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Sri Lanka police break protesters’ blockade of UN

[AP, Tuesday, 6 July 2010 14:18 No Comment]

Police have broken up a blockade of the U.N. office in Sri Lanka’s capital and are escorting employees out hours after they were trapped.

Hundreds of protesters, led by the country’s housing minister and Buddhist monks, laid siege to the building Tuesday demanding end to U.N. investigations into alleged abuses committed during the country’s civil war.

Police have forcibly evicted the protesters, dismantled a stage that blocked one gate and escorted the staff vehicles off of the premises.

THIS IS A BREAKING NEWS UPDATE. Check back soon for further information. AP’s earlier story is below.

COLOMBO, Sri Lanka (AP) — Hundreds of protesters, led by a government minister, laid siege to the U.N. compound in Colombo, refusing to let the workers out until the world body canceled its investigation of alleged abuses committed during Sri Lanka’s civil war.

The demonstrators burned effigies of United Nations chief Ban Ki-moon to protest a panel he established to examine whether government forces committed atrocities against minority Tamils when the country’s quarter-century civil war drew to a close last year.

Human rights groups have accused the troops and Tamil rebels of deliberately targeting civilians and killing thousands of innocent people in the final months of the war.

The accusations have infuriated top government officials and sparked earlier violent protests outside the Red Cross compound and the British High Commission in Colombo.

As police looked on Tuesday, Housing Minister Wimal Weerawansa and a group of ultranationalist Buddhist monks led men waving national flags on a march to the U.N. office. The protesters initially tried to break into the compound, which sits inside a high security zone protected by checkpoints and soldiers, but failed to breach the high walls.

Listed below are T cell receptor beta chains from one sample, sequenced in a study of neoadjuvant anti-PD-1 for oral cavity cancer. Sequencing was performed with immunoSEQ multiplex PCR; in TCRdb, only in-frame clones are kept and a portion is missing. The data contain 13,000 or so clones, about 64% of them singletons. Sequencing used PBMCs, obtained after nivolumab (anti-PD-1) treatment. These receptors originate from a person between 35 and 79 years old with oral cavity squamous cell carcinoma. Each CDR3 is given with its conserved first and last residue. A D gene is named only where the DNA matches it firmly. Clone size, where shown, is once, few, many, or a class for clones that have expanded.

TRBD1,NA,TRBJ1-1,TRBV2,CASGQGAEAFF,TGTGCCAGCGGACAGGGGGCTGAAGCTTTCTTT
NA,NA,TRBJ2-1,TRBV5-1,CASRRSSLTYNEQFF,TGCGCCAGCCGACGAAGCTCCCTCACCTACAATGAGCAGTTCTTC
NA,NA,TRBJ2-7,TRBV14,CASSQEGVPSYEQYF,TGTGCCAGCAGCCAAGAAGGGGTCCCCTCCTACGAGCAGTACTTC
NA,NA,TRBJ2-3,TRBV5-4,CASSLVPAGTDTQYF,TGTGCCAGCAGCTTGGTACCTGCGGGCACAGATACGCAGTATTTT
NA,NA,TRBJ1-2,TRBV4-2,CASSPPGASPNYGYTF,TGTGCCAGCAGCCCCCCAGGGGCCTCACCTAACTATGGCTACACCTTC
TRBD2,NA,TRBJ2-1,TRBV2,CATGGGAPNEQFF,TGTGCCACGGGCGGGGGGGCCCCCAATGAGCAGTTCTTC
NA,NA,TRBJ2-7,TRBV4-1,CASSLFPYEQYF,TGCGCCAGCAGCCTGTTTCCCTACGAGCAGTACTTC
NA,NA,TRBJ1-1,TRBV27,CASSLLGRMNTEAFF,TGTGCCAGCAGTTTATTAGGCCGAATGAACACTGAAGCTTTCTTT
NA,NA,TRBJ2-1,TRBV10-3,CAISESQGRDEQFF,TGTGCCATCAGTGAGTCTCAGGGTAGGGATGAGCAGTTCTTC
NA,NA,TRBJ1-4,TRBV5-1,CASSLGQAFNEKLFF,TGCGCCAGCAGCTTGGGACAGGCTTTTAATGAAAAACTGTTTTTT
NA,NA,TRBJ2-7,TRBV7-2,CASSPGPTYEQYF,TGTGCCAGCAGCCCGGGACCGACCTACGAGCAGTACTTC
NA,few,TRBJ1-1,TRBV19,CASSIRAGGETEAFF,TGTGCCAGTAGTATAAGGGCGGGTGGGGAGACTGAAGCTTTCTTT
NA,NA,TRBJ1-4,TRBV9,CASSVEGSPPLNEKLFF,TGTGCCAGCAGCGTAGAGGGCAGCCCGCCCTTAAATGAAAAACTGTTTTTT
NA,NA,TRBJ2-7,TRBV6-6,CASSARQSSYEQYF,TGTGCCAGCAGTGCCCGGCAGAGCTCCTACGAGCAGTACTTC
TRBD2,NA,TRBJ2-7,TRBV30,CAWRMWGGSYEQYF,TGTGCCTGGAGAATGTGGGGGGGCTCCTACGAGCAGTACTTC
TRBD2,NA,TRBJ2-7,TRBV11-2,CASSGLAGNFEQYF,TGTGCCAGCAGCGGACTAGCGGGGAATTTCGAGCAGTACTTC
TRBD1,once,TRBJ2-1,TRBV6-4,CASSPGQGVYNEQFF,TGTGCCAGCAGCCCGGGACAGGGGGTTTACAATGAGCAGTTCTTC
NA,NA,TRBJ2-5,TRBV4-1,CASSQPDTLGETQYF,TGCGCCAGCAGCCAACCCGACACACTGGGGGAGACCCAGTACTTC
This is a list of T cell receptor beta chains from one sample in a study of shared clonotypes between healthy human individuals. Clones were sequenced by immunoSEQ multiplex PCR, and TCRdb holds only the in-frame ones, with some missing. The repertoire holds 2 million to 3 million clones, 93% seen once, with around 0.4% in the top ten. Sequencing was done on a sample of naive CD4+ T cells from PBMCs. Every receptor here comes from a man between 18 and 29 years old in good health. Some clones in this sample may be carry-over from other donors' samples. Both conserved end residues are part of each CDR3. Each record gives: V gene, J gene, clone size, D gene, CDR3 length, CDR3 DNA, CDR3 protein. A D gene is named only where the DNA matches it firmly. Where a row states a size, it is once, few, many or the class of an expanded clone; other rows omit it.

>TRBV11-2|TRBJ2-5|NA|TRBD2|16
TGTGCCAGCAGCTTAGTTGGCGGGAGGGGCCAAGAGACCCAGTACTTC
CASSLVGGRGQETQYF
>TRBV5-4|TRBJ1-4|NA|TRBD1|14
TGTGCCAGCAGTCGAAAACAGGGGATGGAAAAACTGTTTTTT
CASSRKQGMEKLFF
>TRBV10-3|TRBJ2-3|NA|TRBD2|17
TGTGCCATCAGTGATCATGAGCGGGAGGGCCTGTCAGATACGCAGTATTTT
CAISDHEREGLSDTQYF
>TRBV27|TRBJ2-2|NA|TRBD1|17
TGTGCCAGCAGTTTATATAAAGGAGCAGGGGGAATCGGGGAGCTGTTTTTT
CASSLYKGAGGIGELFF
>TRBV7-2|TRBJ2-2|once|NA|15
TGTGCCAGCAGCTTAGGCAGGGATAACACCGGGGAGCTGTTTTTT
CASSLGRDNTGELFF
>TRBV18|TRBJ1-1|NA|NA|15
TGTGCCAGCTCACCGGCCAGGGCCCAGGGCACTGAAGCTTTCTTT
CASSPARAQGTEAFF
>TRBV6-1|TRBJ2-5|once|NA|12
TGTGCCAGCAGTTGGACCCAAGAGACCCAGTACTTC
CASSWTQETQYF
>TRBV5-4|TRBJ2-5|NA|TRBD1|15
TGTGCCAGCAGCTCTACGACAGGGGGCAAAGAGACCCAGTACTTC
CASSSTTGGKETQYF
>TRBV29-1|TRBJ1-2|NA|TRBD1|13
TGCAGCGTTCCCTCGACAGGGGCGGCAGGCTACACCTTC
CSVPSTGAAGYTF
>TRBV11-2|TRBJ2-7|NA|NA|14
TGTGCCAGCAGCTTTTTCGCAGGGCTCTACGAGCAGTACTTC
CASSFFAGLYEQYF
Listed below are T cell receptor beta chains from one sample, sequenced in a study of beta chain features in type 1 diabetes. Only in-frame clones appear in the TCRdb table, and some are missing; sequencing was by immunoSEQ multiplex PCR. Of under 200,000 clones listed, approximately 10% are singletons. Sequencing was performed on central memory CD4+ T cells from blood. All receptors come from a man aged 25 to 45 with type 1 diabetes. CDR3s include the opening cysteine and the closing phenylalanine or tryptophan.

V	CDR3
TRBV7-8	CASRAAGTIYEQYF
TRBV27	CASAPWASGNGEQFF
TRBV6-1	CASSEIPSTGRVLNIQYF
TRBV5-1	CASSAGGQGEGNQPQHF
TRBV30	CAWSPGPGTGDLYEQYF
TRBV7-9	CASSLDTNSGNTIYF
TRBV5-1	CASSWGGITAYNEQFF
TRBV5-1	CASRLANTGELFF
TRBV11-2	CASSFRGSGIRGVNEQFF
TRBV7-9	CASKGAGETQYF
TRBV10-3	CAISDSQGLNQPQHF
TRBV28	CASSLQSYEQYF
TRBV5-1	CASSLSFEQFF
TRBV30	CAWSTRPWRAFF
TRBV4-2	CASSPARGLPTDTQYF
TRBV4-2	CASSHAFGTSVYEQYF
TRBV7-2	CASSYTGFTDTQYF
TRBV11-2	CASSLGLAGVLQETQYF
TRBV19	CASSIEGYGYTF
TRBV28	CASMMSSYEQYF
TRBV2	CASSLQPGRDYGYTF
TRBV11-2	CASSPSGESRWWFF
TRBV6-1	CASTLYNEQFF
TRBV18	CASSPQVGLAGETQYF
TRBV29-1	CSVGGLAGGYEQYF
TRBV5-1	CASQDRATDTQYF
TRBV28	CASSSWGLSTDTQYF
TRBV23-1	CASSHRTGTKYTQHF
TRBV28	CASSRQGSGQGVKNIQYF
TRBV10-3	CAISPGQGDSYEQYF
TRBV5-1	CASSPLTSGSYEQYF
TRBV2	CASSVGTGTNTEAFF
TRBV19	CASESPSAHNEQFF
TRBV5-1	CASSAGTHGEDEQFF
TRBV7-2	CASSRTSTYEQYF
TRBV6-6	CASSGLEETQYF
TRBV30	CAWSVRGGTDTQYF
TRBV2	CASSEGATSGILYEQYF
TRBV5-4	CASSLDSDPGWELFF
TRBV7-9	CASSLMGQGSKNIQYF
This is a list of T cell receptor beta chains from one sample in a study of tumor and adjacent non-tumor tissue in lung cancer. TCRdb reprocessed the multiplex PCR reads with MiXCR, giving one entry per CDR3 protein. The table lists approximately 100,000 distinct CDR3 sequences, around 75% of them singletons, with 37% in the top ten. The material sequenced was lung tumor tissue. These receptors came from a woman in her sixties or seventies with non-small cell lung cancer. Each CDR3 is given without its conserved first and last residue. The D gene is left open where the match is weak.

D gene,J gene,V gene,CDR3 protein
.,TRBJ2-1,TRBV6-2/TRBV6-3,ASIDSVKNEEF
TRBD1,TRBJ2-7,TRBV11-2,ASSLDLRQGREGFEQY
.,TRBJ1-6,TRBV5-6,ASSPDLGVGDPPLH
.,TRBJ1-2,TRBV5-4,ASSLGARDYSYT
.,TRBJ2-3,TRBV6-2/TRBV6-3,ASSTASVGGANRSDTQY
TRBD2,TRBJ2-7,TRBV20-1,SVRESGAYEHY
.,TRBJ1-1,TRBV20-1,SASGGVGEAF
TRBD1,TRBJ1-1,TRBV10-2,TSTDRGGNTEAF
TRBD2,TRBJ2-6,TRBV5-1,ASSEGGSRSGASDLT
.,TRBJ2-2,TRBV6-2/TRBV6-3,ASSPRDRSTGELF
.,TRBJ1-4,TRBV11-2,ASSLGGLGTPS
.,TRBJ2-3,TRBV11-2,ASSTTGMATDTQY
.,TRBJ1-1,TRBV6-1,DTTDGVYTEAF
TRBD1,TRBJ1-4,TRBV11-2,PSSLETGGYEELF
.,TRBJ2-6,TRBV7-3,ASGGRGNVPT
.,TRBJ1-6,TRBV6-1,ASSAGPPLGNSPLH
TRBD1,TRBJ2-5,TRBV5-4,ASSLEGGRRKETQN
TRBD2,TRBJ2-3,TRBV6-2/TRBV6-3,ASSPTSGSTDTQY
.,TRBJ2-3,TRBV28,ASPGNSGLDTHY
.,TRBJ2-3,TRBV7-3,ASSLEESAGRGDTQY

Instead, they held a sit-in, blocking both exists, spray-painting the security camera at the gate — in an apparent bid not to be identified — and preventing employees working inside from leaving.

Between 125 and 200 people were trapped in the compound, according to a U.N. official inside the building who spoke on condition of anonymity because of the sensitivity of the situation.

Weerawansa demanded the world body disband the three-member investigative team appointed last month.

"Our armed forces have beaten terrorism in an exemplary manner. We will not allow our soldiers and political leaders to be taken before an international war tribunal," Weerawansa said. "We ask Ban Ki-moon to withdraw this panel if he wants to get the workers and those inside the building out."

Weerawansa said the panel could lead to unfair prosecution of soldiers and political leaders who helped defeat the Tamil rebels after a long and bloody civil war.

Police spokesman Prishantha Jayakody said security forces had no plans to break up the protest.

"Anyone can stage protests in a democratic country, so we will not intervene. But we are maintaining law and order and traffic control in that area," he said.

Government troops crushed the Tamil Tiger rebels last year, ending their 25-year campaign for an independent state for ethnic minority Tamils. According to the U.N., more than 7,000 civilians were killed in the last five months of the fighting alone.

Sri Lanka has faced growing international criticism of its wartime conduct. Rights groups have said they have photographic and video evidence of abuses and have called for a war crimes investigations.

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